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Anatomy Final: CO2 Transport and Chloride Shift

Why do we need to get rid of CO2?
It is toxic to our body, so we need to remove it completely or break it down into something nontoxic
3 forms of how blood transports CO2 from the tissue cells to the lungs
1. (7-10% efficiency); dissolved in plasma
2. (20% efficiency); binds to hemoglobin
3. (70% efficiency); converted to bicarbonate in plasma or RBC
1. (7-10% efficiency); dissolved in plasma
does not remove a lot of carbon dioxide; it is dissolved in the plasma by passive transport
2. (20% efficiency); binds to hemoglobin
occurs in the RBC;hemoglobin's affinity for CO2 is greater than the affinity of hemoglobin for oxygen; it takes a long time to remove at the level of the respiratory/conducting zone.
3. (70% efficiency); converted to bicarbonate in plasma
occurs in the plasma portion of centrifuged blood or in the RBC;
- bicarbonate is a buffer to acid, so we turn the toxic CO2 into this non toxic substance.
- the plasma is 55% of the blood...the reaction of CO2 + H2O yielding H2CO3 (carbonic acid) and converting it into a hydrogen ion + HCO3- (bicarbonate) is slow
How does the process in the plasma affect pH?
If we have a pH of 7.35, the hydrogen produced has a slight effect and only brings the pH down slightly, to 7.33; there is no risk of destroying globular proteins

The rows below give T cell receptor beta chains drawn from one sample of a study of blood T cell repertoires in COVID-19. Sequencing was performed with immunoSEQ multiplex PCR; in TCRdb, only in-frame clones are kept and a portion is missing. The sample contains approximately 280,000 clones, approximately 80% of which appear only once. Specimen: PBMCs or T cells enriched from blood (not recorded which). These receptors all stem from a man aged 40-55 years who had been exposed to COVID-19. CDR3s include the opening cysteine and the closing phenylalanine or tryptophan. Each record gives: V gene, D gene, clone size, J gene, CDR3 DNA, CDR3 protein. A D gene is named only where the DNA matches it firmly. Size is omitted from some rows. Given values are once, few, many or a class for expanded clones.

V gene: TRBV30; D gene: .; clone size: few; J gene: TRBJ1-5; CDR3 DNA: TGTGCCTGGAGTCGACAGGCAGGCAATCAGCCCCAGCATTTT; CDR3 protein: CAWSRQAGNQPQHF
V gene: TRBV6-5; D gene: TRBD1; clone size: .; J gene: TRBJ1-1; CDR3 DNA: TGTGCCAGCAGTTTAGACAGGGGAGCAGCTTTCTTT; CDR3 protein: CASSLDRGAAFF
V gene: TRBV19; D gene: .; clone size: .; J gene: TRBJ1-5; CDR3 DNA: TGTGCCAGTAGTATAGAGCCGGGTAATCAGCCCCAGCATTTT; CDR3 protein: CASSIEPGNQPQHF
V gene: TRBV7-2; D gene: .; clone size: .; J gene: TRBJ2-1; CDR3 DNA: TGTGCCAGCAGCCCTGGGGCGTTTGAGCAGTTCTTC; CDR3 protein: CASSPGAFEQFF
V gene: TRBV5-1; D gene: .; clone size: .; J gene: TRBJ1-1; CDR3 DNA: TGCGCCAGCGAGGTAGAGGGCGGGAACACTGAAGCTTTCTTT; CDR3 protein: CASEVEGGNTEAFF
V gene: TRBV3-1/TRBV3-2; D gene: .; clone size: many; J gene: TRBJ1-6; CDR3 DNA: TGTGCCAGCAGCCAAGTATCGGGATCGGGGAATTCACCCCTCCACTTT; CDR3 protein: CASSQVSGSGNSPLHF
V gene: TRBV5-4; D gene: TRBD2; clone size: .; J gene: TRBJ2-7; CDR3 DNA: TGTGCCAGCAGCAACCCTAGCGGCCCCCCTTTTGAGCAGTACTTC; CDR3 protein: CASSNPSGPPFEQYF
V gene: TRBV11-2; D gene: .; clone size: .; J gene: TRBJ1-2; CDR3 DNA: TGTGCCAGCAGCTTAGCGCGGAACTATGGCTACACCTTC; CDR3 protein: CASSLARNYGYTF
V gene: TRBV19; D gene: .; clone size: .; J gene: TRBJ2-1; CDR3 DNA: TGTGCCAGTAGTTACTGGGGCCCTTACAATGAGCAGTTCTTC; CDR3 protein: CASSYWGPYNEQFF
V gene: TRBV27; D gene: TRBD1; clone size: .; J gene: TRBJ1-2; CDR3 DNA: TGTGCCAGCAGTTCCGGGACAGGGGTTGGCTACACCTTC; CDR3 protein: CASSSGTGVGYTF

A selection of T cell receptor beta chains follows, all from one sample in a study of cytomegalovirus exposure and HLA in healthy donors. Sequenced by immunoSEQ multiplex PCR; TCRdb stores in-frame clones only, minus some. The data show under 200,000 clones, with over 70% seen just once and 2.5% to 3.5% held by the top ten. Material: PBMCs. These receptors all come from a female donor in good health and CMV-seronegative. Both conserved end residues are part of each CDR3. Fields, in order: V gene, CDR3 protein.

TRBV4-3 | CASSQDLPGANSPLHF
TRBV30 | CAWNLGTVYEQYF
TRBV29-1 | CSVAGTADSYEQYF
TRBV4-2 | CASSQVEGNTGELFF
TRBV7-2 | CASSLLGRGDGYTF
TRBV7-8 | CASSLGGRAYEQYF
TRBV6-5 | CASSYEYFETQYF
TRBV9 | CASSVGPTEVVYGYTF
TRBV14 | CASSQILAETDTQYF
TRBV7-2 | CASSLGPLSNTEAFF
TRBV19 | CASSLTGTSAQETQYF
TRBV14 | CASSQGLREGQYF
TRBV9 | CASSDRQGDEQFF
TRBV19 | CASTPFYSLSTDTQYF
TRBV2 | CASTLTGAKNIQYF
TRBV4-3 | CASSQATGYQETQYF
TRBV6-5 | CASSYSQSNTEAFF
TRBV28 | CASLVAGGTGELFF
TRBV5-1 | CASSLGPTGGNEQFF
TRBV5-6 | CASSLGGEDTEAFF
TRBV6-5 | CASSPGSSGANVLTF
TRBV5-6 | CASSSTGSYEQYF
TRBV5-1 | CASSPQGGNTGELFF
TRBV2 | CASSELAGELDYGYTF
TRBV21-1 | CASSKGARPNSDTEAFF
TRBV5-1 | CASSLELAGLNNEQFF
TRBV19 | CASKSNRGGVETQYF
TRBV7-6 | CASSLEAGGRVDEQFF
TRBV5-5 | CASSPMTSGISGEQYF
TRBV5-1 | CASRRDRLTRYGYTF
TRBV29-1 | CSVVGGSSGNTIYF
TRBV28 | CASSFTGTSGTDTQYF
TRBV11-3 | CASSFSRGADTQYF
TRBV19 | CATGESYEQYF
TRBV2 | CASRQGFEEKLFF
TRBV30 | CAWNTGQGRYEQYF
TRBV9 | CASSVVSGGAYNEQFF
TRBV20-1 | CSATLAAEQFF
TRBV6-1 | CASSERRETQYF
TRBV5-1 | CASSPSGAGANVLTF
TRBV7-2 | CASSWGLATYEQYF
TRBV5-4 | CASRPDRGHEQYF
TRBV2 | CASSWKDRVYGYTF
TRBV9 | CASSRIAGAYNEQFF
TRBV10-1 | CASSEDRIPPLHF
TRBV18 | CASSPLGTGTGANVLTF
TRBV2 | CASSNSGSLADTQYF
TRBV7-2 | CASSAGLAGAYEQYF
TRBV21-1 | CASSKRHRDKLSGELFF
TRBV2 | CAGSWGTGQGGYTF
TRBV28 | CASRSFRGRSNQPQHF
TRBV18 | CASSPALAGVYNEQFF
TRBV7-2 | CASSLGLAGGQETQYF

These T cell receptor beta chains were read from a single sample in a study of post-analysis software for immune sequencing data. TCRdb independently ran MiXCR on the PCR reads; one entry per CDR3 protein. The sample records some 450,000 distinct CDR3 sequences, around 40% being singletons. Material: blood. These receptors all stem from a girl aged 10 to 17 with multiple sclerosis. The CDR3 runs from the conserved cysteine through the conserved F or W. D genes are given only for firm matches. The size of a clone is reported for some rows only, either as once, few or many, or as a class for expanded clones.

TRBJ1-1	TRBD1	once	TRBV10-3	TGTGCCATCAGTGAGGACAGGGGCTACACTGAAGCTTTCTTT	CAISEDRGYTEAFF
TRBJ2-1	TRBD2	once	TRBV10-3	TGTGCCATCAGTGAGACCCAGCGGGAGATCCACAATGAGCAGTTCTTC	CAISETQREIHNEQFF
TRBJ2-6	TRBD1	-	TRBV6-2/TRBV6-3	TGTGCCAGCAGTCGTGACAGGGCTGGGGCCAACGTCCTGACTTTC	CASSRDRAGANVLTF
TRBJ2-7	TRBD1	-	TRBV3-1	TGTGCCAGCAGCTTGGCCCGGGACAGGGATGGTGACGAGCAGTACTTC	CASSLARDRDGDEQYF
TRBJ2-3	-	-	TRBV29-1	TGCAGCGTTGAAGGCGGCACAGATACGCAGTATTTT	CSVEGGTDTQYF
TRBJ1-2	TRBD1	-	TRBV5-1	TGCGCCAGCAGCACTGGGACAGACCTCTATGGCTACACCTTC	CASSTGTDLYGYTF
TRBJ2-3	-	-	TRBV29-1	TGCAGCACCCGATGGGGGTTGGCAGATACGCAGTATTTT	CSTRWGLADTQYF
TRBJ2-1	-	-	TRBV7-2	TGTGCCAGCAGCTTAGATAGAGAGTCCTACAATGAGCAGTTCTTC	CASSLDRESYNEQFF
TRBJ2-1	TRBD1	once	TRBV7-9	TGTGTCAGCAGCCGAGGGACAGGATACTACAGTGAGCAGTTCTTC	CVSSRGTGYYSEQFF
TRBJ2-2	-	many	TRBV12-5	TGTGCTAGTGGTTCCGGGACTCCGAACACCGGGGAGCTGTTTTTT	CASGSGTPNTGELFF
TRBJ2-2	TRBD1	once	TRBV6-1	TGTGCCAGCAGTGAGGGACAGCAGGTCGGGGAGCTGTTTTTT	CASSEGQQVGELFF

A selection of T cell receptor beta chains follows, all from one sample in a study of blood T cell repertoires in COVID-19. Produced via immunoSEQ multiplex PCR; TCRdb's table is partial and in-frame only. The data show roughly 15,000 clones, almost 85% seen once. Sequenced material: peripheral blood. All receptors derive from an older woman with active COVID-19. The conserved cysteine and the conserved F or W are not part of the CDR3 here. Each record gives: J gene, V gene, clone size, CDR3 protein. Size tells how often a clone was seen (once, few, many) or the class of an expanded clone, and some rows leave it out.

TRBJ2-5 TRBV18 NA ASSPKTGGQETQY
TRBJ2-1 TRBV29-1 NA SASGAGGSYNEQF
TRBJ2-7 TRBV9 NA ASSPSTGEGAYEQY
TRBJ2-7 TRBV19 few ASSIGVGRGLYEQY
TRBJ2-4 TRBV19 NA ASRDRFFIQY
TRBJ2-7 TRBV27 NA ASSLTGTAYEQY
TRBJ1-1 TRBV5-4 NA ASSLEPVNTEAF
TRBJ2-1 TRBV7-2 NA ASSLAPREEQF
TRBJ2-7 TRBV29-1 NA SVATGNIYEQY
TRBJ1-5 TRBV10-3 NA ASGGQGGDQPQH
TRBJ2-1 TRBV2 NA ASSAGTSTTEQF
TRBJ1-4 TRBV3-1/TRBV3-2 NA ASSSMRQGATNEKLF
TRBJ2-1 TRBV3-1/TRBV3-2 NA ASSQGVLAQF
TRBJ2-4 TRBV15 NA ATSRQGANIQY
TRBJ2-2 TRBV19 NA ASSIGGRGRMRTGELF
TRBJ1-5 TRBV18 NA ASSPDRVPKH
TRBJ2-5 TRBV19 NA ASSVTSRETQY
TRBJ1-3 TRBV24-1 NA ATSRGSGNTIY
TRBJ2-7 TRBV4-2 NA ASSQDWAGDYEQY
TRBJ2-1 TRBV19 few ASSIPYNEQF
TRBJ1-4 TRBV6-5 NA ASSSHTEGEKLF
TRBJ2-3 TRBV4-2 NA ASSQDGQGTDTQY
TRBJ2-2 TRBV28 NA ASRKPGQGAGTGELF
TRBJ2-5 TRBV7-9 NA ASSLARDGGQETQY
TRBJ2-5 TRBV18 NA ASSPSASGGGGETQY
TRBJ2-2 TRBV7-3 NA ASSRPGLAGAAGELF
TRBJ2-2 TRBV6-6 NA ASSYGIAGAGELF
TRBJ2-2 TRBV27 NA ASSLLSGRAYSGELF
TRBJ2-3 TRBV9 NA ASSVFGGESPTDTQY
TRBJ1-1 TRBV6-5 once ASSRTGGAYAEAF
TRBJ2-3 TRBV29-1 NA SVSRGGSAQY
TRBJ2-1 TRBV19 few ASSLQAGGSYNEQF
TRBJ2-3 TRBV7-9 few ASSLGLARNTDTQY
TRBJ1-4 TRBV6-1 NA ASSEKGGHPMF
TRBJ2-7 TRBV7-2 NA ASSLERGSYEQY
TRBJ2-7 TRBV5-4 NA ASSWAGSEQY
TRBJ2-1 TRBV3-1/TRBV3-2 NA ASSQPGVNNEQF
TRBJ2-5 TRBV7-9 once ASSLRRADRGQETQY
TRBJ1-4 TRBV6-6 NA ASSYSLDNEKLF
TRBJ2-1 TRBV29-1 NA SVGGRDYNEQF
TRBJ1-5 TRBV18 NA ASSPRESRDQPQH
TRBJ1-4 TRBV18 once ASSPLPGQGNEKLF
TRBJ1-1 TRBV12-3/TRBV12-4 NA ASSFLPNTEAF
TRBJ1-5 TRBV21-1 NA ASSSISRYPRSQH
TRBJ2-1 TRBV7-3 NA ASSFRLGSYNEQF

3. (70% efficiency); converted to bicarbonate in RBC
- in RBCs, there is an enzyme called CARBONIC ANHYDRASE (lacking in the plasma) that speeds up the production of carbonic is more efficient here
- CO2 + H2O--> carbonic anhydrase-->H2CO2--> hydrogen ion + HCO3- (NONTOXIC)
- this helps move substances in the digestive system, neutralizes hydrogen ions
Levels at which the chloride shift occurs
1. Tissue Level
2. Lung Level
Chloride Shift at Tissue Level
- CO2 is being produced...the interstitial fluid here allows the CO2 to enter the plasma
- hydrogen ion binds to plasma proteins (positive thing because it has no affect on pH)
- RBC transports O2 and releases oxygen as it goes to cellular level; 3 Hgb are left in the RBC
- the free hydrogen and free Hgb yield a reduced Hgb
Calcium chloride can cause what in the body?
Kidney Stones
Chloride works hand in hand with...?
bicarbonate; bicarbonate leaves to perform functions it couldn't otherwise do in the RBC (neutralize acids, etc.) a symbiotic relationship
Chloride shift at the Lung Level
the process is reversed and the shift leaves the RBC and goes to the alveolar sacs; it is never able to produce hydrogen ions
Chronic Bronchitis
affects the conducting zone of the respiratory system
- affects the large bronchi
- there is an excess mucus production that then lays dormant
- if a person is a heavy smoker, they may be affected more by this disease
- a person will produce a large degree of flem (sputum)
not considered a chronic disorder, but this is a secondary stage of chronic bronchitis and can be fatal/severe
Pneuomococcal pneumonia
caused by a variety of viruses, bacteria, and sometimes fungi; Gram positive cells
Klebsiella pneumonia
seen in alcoholic males; sometimes stems from alcoholic cirrhosis; sputum is thick; this pneumonia is more pathogenic
affects respiratory zone
- affects alveolar sacs
- seen with smokers...alveolar surface thickens and once this happens, it loses elasticity and oxygen accumulates and cannot diffuse through the sacs
- blood is drastically impaired and there is a collapse or loss of the alveolar sac